We sure do. Please describe it for us, Mr President:
Where to begin? How about with an explanation of why Obama felt compelled to cut a softer, address-the-camera spot with soothing piano music. Here's a chart of the president's favorability as his campaign has pilloried Mitt Romney with discredited attacks (via Sean Trende):
He's hemorrhaging likeability, previously his top asset. A possible fix? Talk directly to Americans about false choices and vague, poll-tested goals, accompanied by a heartwarming score. Unfortunately, the content of the his message is nonsense:
(1) Contra Obama's first "contrast" statement, Governor Romney's actual plan is an across-the-board income tax cut for all taxpayers, not just those "at the very top." He also supports lowering America's corporate tax rate and eliminating loopholes and subsidies for both corporations and individuals (the wealthiest tend to benefit most from the current complex and byzantine tax code). This general blueprint tracks relatively closely with the recommendations of Obama's own fiscal commission, which he has duly ignored. It's worth noting that he's also ignoring advice from his jobs council, with whom he hasn't met in six months.
(2) A "top down approach" did not "cause the mess in the first place." An dangerously inflated housing bubble with tentacles into our financial institutions did. The causes of the 2008 collapse are very complicated, but liberal policies forcing banks to make subprime loans in the name of "fairness" (something championed by Democrats for years and fought for by Barack Obama as a community organizer) is a chief culprit. The bloated GSE's known as Fannie Mae and Freddie Mac were among the very worst offenders in handing out these reckless loans, which pumped more toxic air into the bubble. When Republicans tried to increase regulation on these entities (read that clause again and follow the link), Democrats denied there was even a problem and cried racism. Irresponsible Wall Street actors bundled these subprime mortgages into financial instruments -- hey, they had implicit government backing, right? -- which, in turn, infected many of our big banks. When the rapaciously and artificially-inflated housing bubble burst, it nearly brought the whole ship down with it. The Obama-signed 'Dodd-Frank' Wall Street Reform law scandalously leaves Fannie and Freddie unscathed, and the administration is already beginning to repeat the same loose lending mistakes all over again. But that whole rigomorale takes more than five seconds to explain. It's easier for Obama to resort to lazy sophistry and claim that Romney's "top down approach" is the problem.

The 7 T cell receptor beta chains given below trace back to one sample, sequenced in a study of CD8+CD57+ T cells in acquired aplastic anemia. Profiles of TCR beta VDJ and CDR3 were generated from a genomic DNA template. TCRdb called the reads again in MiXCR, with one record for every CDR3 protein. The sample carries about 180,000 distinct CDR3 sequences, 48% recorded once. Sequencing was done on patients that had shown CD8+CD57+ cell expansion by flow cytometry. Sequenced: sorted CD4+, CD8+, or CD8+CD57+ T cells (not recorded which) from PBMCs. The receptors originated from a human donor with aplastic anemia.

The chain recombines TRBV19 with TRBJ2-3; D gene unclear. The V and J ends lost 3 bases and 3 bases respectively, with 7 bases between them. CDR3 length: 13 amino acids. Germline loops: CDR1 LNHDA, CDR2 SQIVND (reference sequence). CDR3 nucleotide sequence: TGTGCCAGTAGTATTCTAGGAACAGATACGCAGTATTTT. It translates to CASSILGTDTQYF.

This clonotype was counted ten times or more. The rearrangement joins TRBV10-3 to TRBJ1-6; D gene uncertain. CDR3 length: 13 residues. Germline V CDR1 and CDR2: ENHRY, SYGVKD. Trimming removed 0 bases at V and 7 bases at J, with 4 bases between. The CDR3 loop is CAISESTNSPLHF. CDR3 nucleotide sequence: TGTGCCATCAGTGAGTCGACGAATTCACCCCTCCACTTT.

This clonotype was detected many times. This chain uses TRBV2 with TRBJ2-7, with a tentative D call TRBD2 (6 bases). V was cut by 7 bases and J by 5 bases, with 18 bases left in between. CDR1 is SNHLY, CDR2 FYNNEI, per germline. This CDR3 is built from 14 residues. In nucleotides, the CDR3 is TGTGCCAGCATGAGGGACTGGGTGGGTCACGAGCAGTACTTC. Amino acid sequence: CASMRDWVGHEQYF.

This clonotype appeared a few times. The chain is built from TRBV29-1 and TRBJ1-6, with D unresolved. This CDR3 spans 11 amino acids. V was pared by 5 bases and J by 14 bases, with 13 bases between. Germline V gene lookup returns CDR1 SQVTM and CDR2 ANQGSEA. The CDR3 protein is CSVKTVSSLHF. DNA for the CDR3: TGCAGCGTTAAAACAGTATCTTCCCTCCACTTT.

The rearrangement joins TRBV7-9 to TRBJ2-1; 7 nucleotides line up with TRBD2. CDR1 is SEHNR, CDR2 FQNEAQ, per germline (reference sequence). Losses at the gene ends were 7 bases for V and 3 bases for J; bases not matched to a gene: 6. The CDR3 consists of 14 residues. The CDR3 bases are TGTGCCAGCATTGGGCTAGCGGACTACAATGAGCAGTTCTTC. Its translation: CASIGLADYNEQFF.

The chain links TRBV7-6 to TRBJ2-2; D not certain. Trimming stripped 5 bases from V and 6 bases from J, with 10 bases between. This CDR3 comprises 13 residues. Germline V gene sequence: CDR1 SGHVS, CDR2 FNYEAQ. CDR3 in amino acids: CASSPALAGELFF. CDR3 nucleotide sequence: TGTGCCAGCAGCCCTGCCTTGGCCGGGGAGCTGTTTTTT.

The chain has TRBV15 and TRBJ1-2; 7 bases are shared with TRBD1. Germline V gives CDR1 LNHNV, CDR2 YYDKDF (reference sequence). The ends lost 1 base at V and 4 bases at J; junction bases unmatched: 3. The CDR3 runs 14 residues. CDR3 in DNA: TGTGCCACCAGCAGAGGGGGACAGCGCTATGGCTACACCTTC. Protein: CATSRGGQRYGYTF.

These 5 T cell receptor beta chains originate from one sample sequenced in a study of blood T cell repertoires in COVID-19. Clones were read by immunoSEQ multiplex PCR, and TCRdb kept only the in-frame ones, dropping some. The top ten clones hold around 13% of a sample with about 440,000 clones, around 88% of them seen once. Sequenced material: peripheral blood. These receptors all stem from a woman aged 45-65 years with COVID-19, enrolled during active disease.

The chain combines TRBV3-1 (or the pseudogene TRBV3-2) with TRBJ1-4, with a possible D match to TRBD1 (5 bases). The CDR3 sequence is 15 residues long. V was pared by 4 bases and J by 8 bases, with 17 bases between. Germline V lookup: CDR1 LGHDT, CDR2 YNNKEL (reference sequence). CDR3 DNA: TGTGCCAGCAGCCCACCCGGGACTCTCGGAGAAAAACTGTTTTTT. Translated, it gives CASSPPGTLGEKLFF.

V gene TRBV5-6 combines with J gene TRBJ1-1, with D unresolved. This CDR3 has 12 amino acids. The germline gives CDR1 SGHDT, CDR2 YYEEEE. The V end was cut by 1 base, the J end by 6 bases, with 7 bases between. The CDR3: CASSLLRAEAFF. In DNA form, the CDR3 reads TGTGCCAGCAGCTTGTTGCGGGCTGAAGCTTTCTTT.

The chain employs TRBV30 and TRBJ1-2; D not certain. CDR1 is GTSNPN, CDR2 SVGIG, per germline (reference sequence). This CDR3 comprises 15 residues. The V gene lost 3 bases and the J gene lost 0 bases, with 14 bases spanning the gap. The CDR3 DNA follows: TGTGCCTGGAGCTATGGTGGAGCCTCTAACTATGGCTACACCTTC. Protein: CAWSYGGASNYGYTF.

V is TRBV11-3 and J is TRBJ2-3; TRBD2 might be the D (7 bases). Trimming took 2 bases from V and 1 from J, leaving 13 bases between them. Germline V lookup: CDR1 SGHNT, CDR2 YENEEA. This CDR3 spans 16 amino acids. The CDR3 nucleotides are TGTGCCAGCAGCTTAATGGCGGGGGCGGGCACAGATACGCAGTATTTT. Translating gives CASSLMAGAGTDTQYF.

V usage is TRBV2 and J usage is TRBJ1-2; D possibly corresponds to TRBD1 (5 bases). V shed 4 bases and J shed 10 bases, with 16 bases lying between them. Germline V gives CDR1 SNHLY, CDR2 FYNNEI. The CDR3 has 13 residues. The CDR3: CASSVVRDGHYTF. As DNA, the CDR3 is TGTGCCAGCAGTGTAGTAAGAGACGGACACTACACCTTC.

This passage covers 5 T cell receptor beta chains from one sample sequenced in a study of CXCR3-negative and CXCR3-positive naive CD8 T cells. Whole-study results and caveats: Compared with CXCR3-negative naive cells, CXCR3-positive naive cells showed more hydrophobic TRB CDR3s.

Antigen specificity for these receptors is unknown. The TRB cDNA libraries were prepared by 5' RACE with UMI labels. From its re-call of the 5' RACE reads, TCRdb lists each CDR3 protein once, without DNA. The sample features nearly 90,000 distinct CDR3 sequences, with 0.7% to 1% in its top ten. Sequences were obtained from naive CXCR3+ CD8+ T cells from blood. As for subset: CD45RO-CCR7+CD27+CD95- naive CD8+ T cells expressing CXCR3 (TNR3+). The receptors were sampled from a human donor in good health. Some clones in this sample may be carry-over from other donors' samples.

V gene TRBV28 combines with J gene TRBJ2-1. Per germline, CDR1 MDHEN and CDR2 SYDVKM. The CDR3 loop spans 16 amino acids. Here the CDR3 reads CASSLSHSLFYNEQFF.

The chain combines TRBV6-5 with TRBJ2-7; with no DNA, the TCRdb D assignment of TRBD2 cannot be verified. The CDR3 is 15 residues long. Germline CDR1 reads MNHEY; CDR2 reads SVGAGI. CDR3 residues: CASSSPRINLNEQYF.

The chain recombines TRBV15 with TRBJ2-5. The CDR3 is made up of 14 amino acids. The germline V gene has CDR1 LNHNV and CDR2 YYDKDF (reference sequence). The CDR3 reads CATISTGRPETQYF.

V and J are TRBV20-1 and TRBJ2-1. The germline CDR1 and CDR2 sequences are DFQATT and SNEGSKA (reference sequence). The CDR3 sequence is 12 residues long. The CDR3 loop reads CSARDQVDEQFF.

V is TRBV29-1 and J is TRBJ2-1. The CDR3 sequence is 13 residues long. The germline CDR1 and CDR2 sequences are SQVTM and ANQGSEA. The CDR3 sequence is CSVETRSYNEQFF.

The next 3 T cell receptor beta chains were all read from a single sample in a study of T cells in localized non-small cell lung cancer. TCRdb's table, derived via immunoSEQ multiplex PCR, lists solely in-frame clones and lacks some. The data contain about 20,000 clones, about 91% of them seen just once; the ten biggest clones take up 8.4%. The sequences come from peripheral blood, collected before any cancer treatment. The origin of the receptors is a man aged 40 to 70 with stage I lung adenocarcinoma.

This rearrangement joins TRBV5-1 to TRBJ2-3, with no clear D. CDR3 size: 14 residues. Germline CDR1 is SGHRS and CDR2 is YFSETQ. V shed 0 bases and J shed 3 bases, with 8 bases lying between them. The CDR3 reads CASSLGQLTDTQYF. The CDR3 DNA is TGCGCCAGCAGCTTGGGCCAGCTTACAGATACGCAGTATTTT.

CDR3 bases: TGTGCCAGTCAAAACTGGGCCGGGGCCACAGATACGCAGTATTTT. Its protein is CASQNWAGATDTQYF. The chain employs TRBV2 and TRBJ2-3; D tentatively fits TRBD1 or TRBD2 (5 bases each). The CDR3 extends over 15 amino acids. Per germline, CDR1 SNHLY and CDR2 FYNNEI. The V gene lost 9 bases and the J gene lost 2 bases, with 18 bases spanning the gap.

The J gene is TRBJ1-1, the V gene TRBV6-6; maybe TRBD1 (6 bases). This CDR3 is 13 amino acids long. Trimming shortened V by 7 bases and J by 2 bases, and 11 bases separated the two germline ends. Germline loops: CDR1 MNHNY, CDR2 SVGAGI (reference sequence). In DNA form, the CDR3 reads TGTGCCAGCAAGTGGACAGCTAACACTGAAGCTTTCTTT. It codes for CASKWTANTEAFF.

(3) Obama believes in "strengthening the middle class." Who doesn't? But what has Obama actually done on this front? A Bloomberg headline from this spring reveals the inconvenient truth: "Obama Fails To Stem Middle Class Slide He Blamed On Bush." The story details how the American median family income is down $4,300 since he took office.
(4) The president says he'll "ask the wealthy to pay a little more so we can pay down our debt in a balanced way." Three glaring problems: First, in his book, "the wealthy" includes nearly a million small businesses, which account for 53 percent of all small business income in this country. He's proposing to raise taxes on them, even as a new study warns that this move would cause the US economy to shed roughly 700,000 more jobs. How will raising taxes on anyone, let alone job creators, improve our unemployment situation or help stimulate the growth that is our true ticket out of the current stagnation? Second, Obama has no intention of "paying down our debt." His own 2013 budget included every single tax increase he's asking for, yet his own numbers show that it would never balance even a single annual budget, now or in the future. In fact, it would add $11 trillion to the gross national debt over the next decade. Is this his idea of "balance"? Third, this president has a storied history of not telling the truth on taxes.
(5) The best evidence that he's not interested in "paying down the debt" are the next agenda items he mentions in the ad: More government "investments." He mentions education (inflation-adjusted public education spending has tripled over the last 50 years, with flat-lining results) and "home grown American energy. This is an especially rich promise, given the president's abysmal record on wasteful "green jobs" cronyism and his stunning rejection of the widely-supported Keystone pipeline.
(6) He wraps up by lamenting that "sometimes politics can seem very small." Gosh, I wonder how people might develop such an impression. Could certain behavior -- like attacking how Mitt Romney transported his dog in the 1980s, or mocking the horse Ann Romney uses as therapy to treat her multiple sclerosis, or running ads portraying Paul Ryan murdering an old woman, or recycling discredited lies to suggest that one's opponent is a felon, or scheduling trumped-up "policy" speeches to conflict with opponents' debates, or demagoguing every single solution the other side puts forward while offering no alternative -- have something to do with the "smallness" perception?
Never mind all that. Forward.
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